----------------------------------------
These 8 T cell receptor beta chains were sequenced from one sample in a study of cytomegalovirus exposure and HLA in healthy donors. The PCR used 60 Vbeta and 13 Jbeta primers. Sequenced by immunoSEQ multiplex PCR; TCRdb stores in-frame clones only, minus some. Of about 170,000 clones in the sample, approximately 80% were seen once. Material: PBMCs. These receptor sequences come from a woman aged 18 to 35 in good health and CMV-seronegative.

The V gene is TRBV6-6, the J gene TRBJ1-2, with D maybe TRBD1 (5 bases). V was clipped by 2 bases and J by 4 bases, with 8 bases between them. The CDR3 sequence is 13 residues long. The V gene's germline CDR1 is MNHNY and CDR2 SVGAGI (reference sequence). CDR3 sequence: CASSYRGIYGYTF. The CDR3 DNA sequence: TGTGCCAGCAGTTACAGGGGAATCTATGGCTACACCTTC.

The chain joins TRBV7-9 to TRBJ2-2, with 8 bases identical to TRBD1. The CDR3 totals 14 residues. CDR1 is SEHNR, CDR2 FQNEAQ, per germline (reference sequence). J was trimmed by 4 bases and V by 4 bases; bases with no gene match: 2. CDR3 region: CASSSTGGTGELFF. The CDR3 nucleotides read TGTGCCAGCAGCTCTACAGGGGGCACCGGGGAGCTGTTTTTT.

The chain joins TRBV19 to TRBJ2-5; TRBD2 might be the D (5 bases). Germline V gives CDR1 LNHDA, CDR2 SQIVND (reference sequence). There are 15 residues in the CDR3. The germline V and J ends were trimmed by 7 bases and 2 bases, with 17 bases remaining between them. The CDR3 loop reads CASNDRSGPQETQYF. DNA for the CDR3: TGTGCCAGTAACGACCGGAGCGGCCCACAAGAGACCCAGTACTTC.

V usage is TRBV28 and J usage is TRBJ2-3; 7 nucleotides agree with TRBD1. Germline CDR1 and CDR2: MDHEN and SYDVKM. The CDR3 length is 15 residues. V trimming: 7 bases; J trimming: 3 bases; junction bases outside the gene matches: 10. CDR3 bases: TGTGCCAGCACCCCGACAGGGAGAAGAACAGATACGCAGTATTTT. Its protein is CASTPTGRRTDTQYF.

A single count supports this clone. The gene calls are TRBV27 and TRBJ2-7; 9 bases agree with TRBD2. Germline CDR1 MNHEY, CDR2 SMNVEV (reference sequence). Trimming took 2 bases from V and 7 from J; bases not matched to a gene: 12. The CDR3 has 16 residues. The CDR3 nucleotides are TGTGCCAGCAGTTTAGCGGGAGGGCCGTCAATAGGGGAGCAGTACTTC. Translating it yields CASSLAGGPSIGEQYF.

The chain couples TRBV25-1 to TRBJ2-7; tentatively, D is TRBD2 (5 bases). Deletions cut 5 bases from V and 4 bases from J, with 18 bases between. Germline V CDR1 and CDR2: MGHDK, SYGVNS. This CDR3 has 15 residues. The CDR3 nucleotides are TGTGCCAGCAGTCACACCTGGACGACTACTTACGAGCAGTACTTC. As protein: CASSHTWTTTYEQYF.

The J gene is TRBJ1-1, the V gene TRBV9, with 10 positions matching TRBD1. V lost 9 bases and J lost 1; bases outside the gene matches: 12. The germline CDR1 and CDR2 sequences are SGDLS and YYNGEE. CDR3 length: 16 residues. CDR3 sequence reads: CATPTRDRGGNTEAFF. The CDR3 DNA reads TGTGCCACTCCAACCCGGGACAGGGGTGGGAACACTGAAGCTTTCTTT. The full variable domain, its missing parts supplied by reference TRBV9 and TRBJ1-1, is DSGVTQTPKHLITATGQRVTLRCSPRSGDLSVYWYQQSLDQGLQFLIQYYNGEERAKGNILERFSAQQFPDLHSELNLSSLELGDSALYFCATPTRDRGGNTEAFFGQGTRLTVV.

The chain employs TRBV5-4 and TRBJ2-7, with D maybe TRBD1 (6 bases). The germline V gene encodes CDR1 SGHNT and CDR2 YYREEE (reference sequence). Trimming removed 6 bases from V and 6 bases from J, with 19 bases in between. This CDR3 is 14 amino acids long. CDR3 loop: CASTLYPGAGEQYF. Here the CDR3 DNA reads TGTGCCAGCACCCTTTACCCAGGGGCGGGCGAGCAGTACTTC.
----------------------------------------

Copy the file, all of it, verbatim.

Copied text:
These 8 T cell receptor beta chains were sequenced from one sample in a study of cytomegalovirus exposure and HLA in healthy donors. The PCR used 60 Vbeta and 13 Jbeta primers. Sequenced by immunoSEQ multiplex PCR; TCRdb stores in-frame clones only, minus some. Of about 170,000 clones in the sample, approximately 80% were seen once. Material: PBMCs. These receptor sequences come from a woman aged 18 to 35 in good health and CMV-seronegative.

The V gene is TRBV6-6, the J gene TRBJ1-2, with D maybe TRBD1 (5 bases). V was clipped by 2 bases and J by 4 bases, with 8 bases between them. The CDR3 sequence is 13 residues long. The V gene's germline CDR1 is MNHNY and CDR2 SVGAGI (reference sequence). CDR3 sequence: CASSYRGIYGYTF. The CDR3 DNA sequence: TGTGCCAGCAGTTACAGGGGAATCTATGGCTACACCTTC.

The chain joins TRBV7-9 to TRBJ2-2, with 8 bases identical to TRBD1. The CDR3 totals 14 residues. CDR1 is SEHNR, CDR2 FQNEAQ, per germline (reference sequence). J was trimmed by 4 bases and V by 4 bases; bases with no gene match: 2. CDR3 region: CASSSTGGTGELFF. The CDR3 nucleotides read TGTGCCAGCAGCTCTACAGGGGGCACCGGGGAGCTGTTTTTT.

The chain joins TRBV19 to TRBJ2-5; TRBD2 might be the D (5 bases). Germline V gives CDR1 LNHDA, CDR2 SQIVND (reference sequence). There are 15 residues in the CDR3. The germline V and J ends were trimmed by 7 bases and 2 bases, with 17 bases remaining between them. The CDR3 loop reads CASNDRSGPQETQYF. DNA for the CDR3: TGTGCCAGTAACGACCGGAGCGGCCCACAAGAGACCCAGTACTTC.

V usage is TRBV28 and J usage is TRBJ2-3; 7 nucleotides agree with TRBD1. Germline CDR1 and CDR2: MDHEN and SYDVKM. The CDR3 length is 15 residues. V trimming: 7 bases; J trimming: 3 bases; junction bases outside the gene matches: 10. CDR3 bases: TGTGCCAGCACCCCGACAGGGAGAAGAACAGATACGCAGTATTTT. Its protein is CASTPTGRRTDTQYF.

A single count supports this clone. The gene calls are TRBV27 and TRBJ2-7; 9 bases agree with TRBD2. Germline CDR1 MNHEY, CDR2 SMNVEV (reference sequence). Trimming took 2 bases from V and 7 from J; bases not matched to a gene: 12. The CDR3 has 16 residues. The CDR3 nucleotides are TGTGCCAGCAGTTTAGCGGGAGGGCCGTCAATAGGGGAGCAGTACTTC. Translating it yields CASSLAGGPSIGEQYF.

The chain couples TRBV25-1 to TRBJ2-7; tentatively, D is TRBD2 (5 bases). Deletions cut 5 bases from V and 4 bases from J, with 18 bases between. Germline V CDR1 and CDR2: MGHDK, SYGVNS. This CDR3 has 15 residues. The CDR3 nucleotides are TGTGCCAGCAGTCACACCTGGACGACTACTTACGAGCAGTACTTC. As protein: CASSHTWTTTYEQYF.

The J gene is TRBJ1-1, the V gene TRBV9, with 10 positions matching TRBD1. V lost 9 bases and J lost 1; bases outside the gene matches: 12. The germline CDR1 and CDR2 sequences are SGDLS and YYNGEE. CDR3 length: 16 residues. CDR3 sequence reads: CATPTRDRGGNTEAFF. The CDR3 DNA reads TGTGCCACTCCAACCCGGGACAGGGGTGGGAACACTGAAGCTTTCTTT. The full variable domain, its missing parts supplied by reference TRBV9 and TRBJ1-1, is DSGVTQTPKHLITATGQRVTLRCSPRSGDLSVYWYQQSLDQGLQFLIQYYNGEERAKGNILERFSAQQFPDLHSELNLSSLELGDSALYFCATPTRDRGGNTEAFFGQGTRLTVV.

The chain employs TRBV5-4 and TRBJ2-7, with D maybe TRBD1 (6 bases). The germline V gene encodes CDR1 SGHNT and CDR2 YYREEE (reference sequence). Trimming removed 6 bases from V and 6 bases from J, with 19 bases in between. This CDR3 is 14 amino acids long. CDR3 loop: CASTLYPGAGEQYF. Here the CDR3 DNA reads TGTGCCAGCACCCTTTACCCAGGGGCGGGCGAGCAGTACTTC.